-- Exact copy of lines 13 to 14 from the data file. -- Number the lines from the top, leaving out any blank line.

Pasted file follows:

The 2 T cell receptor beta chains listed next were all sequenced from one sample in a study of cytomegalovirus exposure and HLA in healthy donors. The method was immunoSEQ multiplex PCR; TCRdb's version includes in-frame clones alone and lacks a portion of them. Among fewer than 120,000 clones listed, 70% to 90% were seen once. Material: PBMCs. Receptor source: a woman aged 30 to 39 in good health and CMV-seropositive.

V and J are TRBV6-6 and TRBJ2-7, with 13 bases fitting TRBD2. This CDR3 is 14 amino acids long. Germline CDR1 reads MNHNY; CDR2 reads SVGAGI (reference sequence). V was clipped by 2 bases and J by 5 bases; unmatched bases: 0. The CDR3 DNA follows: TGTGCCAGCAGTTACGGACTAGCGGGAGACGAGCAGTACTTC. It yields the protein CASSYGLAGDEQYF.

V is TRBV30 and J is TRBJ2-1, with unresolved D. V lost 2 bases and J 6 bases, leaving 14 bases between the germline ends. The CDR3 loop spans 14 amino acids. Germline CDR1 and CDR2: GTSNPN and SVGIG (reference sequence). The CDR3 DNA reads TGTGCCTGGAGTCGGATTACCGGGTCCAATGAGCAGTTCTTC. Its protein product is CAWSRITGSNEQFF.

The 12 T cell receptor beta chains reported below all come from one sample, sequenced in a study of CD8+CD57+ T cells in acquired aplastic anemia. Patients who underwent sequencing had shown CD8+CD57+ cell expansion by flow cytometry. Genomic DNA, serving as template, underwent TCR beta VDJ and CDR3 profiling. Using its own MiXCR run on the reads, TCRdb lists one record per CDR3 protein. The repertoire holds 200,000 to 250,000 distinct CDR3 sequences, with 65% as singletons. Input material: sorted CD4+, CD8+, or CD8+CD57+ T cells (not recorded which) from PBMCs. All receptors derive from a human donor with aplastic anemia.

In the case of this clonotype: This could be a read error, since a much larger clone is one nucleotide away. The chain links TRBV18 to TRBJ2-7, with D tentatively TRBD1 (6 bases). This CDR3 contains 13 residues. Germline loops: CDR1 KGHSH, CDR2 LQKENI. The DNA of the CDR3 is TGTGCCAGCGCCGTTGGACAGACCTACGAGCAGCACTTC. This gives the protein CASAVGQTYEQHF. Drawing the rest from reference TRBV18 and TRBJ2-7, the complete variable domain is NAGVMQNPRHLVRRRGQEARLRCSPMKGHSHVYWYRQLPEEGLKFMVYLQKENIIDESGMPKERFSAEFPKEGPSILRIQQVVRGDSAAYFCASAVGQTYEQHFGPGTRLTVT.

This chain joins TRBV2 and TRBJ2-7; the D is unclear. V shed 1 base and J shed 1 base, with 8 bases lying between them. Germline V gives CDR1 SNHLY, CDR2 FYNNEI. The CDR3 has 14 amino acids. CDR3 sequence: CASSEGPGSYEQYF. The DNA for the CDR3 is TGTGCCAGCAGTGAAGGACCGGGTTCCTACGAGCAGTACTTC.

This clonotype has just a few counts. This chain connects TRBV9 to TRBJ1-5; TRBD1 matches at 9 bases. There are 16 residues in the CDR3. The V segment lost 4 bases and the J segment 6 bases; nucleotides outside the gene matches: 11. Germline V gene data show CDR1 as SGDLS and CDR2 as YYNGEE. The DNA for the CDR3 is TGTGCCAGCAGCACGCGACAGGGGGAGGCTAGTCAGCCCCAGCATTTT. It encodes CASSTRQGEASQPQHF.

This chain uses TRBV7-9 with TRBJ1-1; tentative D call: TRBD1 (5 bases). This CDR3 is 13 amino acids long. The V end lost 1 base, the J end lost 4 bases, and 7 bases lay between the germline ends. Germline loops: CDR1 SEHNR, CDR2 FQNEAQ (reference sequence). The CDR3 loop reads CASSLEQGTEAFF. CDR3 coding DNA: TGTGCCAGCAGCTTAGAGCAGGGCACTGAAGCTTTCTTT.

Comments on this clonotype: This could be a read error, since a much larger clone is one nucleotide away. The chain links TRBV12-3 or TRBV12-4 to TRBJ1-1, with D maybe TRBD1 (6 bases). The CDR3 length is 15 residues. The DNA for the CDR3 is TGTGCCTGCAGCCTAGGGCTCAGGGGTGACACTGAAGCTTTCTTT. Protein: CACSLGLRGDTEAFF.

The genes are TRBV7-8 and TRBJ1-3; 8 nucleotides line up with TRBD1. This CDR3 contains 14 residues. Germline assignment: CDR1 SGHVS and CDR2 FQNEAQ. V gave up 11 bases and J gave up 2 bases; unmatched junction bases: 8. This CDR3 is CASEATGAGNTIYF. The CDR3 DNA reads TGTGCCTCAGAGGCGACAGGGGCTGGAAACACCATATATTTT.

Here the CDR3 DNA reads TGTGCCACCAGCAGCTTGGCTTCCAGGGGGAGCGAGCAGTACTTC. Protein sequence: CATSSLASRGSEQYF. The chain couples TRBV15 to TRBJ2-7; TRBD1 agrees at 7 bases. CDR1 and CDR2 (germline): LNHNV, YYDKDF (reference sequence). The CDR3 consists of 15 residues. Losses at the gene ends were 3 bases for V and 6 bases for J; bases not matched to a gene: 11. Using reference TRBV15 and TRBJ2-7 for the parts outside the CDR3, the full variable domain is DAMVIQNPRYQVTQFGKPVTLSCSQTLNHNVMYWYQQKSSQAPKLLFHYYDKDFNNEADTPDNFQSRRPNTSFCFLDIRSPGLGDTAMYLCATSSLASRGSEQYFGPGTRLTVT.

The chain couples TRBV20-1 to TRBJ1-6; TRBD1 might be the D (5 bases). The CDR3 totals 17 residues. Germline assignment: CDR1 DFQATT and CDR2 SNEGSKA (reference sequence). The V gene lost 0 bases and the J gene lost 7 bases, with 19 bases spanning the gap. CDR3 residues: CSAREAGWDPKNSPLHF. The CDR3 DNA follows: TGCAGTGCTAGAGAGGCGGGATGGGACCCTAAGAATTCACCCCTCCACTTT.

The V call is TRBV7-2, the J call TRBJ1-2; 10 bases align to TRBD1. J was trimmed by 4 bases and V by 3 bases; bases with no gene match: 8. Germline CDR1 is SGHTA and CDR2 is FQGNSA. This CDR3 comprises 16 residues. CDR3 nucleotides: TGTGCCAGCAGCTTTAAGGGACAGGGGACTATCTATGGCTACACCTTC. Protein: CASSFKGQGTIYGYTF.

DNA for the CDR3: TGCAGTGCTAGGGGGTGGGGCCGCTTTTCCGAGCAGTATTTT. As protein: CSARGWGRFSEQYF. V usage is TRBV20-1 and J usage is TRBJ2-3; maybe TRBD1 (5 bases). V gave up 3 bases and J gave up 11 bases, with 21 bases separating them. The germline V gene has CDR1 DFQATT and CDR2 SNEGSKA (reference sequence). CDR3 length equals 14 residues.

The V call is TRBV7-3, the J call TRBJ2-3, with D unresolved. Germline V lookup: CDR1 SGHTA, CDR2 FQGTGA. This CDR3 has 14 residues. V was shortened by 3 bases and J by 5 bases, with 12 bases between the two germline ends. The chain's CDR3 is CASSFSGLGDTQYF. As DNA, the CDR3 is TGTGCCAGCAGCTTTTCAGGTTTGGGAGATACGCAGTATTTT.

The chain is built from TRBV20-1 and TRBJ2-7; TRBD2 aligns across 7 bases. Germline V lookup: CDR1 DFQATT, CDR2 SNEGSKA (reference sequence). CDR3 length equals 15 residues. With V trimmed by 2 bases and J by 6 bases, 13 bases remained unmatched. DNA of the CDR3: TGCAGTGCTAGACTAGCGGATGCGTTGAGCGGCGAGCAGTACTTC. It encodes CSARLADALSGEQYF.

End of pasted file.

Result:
The V call is TRBV7-2, the J call TRBJ1-2; 10 bases align to TRBD1. J was trimmed by 4 bases and V by 3 bases; bases with no gene match: 8. Germline CDR1 is SGHTA and CDR2 is FQGNSA. This CDR3 comprises 16 residues. CDR3 nucleotides: TGTGCCAGCAGCTTTAAGGGACAGGGGACTATCTATGGCTACACCTTC. Protein: CASSFKGQGTIYGYTF.

DNA for the CDR3: TGCAGTGCTAGGGGGTGGGGCCGCTTTTCCGAGCAGTATTTT. As protein: CSARGWGRFSEQYF. V usage is TRBV20-1 and J usage is TRBJ2-3; maybe TRBD1 (5 bases). V gave up 3 bases and J gave up 11 bases, with 21 bases separating them. The germline V gene has CDR1 DFQATT and CDR2 SNEGSKA (reference sequence). CDR3 length equals 14 residues.